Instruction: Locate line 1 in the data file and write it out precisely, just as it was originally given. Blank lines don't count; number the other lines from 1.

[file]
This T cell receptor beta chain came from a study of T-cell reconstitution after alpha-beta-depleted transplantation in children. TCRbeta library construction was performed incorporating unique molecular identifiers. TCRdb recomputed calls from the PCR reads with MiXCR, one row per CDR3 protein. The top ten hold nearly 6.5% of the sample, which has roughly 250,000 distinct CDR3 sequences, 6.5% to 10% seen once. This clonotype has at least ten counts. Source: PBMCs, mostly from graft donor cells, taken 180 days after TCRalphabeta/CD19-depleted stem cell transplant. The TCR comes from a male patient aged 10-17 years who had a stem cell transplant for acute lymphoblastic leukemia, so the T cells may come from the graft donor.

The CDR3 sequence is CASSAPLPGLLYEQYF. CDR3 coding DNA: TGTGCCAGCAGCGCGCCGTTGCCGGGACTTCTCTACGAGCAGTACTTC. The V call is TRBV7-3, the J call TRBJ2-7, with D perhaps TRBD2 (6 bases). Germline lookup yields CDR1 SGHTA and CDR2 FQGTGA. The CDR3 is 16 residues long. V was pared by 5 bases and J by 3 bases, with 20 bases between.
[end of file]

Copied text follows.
This T cell receptor beta chain came from a study of T-cell reconstitution after alpha-beta-depleted transplantation in children. TCRbeta library construction was performed incorporating unique molecular identifiers. TCRdb recomputed calls from the PCR reads with MiXCR, one row per CDR3 protein. The top ten hold nearly 6.5% of the sample, which has roughly 250,000 distinct CDR3 sequences, 6.5% to 10% seen once. This clonotype has at least ten counts. Source: PBMCs, mostly from graft donor cells, taken 180 days after TCRalphabeta/CD19-depleted stem cell transplant. The TCR comes from a male patient aged 10-17 years who had a stem cell transplant for acute lymphoblastic leukemia, so the T cells may come from the graft donor.